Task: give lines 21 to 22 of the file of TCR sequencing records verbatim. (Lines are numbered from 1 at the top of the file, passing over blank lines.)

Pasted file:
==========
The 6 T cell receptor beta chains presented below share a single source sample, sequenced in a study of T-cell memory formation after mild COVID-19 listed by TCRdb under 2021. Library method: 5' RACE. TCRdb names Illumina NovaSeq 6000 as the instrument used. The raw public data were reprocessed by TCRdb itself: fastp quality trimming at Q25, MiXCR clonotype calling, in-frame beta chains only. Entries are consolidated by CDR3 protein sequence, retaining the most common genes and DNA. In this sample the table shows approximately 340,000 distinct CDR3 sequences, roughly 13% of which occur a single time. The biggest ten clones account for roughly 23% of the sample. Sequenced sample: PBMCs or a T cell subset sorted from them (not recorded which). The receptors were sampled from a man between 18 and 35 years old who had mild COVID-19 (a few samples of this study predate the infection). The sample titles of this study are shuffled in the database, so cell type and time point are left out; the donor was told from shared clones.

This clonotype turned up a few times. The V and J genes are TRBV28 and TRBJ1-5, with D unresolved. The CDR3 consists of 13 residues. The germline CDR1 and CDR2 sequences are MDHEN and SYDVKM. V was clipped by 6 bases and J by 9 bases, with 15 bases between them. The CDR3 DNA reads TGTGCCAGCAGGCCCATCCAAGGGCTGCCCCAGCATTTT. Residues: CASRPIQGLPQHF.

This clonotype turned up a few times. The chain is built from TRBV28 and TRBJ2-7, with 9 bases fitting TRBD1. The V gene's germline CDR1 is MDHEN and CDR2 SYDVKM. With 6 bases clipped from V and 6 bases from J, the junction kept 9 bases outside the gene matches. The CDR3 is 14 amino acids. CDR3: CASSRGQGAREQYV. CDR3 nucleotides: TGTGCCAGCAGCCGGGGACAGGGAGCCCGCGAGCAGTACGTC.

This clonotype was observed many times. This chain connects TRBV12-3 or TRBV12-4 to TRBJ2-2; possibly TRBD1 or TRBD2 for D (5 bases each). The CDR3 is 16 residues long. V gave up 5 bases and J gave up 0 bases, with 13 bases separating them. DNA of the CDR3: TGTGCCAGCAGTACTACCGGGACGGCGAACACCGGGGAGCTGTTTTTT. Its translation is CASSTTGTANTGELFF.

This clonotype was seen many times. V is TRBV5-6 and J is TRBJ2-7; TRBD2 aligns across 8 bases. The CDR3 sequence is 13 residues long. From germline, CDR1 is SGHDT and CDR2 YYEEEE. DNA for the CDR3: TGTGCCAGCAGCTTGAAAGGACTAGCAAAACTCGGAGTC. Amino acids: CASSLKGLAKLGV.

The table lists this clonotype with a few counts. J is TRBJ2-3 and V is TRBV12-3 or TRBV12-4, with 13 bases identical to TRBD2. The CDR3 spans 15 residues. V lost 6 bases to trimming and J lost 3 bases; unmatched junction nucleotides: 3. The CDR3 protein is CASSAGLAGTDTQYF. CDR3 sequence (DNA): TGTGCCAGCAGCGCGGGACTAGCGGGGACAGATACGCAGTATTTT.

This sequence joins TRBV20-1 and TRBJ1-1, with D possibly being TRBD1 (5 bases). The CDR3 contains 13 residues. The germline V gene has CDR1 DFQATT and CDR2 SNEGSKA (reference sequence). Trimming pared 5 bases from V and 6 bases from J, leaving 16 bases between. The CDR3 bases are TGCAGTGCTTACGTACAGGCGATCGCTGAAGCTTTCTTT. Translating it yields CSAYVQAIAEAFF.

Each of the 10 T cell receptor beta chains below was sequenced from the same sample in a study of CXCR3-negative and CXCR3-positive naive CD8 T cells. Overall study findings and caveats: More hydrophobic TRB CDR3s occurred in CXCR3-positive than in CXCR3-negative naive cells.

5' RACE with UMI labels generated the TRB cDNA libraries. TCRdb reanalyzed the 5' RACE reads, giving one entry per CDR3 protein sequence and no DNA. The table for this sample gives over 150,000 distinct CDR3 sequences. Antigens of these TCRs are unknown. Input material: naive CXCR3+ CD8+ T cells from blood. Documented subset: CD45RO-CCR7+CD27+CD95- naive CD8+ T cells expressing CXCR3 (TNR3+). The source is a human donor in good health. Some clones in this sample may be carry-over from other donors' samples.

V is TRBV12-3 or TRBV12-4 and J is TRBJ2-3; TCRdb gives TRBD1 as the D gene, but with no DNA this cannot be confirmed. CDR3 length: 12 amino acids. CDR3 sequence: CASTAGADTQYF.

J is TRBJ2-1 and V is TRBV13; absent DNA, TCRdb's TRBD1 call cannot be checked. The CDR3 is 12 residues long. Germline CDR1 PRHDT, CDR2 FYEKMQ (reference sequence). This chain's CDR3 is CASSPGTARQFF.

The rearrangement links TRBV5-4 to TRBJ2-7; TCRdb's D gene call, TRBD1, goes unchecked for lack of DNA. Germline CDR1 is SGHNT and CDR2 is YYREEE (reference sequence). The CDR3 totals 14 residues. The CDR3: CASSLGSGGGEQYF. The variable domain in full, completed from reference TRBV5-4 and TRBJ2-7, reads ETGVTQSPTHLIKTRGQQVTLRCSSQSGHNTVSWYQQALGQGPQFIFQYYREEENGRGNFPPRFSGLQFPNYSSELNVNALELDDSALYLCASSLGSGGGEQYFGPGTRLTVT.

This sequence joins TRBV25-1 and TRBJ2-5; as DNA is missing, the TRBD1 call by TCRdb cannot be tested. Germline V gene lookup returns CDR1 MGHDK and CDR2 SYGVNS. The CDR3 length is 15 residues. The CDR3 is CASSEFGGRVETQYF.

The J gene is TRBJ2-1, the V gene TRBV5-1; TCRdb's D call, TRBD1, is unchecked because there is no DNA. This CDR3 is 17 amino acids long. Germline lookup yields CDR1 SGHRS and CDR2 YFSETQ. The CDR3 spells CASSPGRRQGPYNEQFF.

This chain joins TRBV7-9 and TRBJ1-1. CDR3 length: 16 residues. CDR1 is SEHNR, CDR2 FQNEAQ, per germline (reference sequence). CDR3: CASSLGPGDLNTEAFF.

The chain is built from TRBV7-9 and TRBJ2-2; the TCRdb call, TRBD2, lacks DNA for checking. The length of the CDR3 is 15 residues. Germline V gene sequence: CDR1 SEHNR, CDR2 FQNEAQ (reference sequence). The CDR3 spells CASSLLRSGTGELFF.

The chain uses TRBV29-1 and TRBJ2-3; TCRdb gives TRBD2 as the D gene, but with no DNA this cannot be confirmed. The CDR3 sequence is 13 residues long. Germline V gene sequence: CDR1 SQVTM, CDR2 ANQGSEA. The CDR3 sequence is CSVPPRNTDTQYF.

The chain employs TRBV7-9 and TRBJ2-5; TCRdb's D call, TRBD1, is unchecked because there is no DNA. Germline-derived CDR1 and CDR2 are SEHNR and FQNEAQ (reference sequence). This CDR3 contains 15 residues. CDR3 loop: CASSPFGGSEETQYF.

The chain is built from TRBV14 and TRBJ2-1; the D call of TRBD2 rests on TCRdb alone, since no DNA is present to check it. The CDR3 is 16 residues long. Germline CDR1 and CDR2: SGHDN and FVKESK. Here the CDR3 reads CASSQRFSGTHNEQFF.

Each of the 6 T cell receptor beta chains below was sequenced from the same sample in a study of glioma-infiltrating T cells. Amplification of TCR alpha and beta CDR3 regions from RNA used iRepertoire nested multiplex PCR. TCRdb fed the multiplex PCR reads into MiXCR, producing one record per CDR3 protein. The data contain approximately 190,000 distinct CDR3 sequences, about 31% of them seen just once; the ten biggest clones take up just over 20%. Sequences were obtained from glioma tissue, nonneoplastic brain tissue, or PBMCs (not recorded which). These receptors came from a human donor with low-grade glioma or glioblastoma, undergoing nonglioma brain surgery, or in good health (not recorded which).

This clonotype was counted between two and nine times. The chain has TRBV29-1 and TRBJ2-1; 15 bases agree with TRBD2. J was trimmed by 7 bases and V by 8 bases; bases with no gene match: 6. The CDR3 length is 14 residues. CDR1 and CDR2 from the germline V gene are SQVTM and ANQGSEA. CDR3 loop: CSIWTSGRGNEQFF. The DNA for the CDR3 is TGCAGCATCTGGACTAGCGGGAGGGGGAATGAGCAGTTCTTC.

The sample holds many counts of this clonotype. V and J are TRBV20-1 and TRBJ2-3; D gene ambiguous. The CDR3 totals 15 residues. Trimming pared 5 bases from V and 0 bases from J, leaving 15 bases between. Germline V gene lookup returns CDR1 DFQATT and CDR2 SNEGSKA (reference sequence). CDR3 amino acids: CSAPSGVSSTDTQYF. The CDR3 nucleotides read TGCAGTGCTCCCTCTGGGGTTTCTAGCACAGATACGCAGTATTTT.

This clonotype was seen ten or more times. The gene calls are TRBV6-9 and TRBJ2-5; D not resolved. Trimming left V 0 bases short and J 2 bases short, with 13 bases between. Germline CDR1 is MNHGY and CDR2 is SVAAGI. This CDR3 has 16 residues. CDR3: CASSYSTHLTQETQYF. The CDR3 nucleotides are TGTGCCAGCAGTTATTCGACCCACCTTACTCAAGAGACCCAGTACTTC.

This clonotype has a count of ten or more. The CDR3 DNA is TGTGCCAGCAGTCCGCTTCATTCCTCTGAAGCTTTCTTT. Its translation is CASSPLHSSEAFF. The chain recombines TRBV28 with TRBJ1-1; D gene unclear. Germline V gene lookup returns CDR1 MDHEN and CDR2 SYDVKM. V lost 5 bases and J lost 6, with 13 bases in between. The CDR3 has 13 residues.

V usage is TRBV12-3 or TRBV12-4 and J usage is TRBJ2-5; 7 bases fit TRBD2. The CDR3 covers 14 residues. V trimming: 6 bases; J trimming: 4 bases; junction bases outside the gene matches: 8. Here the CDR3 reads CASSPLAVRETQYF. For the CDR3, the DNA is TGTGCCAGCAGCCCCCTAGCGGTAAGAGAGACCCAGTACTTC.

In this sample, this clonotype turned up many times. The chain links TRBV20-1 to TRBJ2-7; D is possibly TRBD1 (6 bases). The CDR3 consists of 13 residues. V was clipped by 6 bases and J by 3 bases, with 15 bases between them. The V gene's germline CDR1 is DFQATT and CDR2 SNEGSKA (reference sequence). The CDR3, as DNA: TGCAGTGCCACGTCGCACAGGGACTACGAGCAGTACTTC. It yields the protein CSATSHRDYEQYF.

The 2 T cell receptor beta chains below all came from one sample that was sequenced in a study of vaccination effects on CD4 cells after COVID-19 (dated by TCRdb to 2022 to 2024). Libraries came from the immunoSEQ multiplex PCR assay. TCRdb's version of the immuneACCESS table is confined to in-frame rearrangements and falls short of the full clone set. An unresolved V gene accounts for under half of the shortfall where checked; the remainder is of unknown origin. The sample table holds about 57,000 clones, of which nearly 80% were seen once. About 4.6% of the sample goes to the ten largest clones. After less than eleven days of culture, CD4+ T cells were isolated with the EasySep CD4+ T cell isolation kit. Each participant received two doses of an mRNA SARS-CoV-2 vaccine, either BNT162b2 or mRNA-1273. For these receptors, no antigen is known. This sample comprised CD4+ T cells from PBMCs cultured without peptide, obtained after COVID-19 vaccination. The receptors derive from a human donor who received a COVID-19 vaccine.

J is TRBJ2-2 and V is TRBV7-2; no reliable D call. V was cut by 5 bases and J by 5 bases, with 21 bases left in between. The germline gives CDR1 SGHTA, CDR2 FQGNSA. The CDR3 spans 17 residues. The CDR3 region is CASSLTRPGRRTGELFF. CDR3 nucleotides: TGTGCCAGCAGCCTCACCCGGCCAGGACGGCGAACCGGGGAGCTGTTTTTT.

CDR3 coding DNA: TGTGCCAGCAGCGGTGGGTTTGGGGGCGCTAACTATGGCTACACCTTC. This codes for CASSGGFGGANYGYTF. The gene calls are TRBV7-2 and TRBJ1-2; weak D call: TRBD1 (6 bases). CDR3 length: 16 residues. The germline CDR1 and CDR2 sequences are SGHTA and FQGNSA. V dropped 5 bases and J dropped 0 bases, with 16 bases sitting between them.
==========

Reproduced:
This clonotype was counted between two and nine times. The chain has TRBV29-1 and TRBJ2-1; 15 bases agree with TRBD2. J was trimmed by 7 bases and V by 8 bases; bases with no gene match: 6. The CDR3 length is 14 residues. CDR1 and CDR2 from the germline V gene are SQVTM and ANQGSEA. CDR3 loop: CSIWTSGRGNEQFF. The DNA for the CDR3 is TGCAGCATCTGGACTAGCGGGAGGGGGAATGAGCAGTTCTTC.

The sample holds many counts of this clonotype. V and J are TRBV20-1 and TRBJ2-3; D gene ambiguous. The CDR3 totals 15 residues. Trimming pared 5 bases from V and 0 bases from J, leaving 15 bases between. Germline V gene lookup returns CDR1 DFQATT and CDR2 SNEGSKA (reference sequence). CDR3 amino acids: CSAPSGVSSTDTQYF. The CDR3 nucleotides read TGCAGTGCTCCCTCTGGGGTTTCTAGCACAGATACGCAGTATTTT.